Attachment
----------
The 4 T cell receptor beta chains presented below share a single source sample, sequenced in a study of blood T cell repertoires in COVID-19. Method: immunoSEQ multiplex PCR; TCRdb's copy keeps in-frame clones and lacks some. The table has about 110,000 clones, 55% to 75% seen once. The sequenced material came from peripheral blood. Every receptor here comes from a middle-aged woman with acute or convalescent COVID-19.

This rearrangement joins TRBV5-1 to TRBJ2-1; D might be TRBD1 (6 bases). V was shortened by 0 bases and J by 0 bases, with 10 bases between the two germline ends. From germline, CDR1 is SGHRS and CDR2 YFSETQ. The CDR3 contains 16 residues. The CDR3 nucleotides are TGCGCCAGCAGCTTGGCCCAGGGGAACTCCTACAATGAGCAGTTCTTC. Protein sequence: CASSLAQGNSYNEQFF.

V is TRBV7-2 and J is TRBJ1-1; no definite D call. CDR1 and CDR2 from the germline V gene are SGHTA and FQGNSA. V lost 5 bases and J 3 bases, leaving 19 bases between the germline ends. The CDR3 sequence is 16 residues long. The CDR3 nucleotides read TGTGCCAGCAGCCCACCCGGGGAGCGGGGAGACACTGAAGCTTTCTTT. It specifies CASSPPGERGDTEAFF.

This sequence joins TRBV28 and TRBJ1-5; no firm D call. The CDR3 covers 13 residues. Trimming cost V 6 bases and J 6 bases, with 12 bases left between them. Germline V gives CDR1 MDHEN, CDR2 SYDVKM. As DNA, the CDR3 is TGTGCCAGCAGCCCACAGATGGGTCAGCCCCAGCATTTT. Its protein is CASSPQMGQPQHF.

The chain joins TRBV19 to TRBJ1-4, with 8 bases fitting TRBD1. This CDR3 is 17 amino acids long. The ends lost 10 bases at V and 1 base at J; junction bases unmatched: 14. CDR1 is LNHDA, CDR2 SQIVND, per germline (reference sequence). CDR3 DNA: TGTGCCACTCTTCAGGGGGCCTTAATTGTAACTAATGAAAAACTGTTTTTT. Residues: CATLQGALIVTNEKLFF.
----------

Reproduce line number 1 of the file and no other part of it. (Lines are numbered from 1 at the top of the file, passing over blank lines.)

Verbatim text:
The 4 T cell receptor beta chains presented below share a single source sample, sequenced in a study of blood T cell repertoires in COVID-19. Method: immunoSEQ multiplex PCR; TCRdb's copy keeps in-frame clones and lacks some. The table has about 110,000 clones, 55% to 75% seen once. The sequenced material came from peripheral blood. Every receptor here comes from a middle-aged woman with acute or convalescent COVID-19.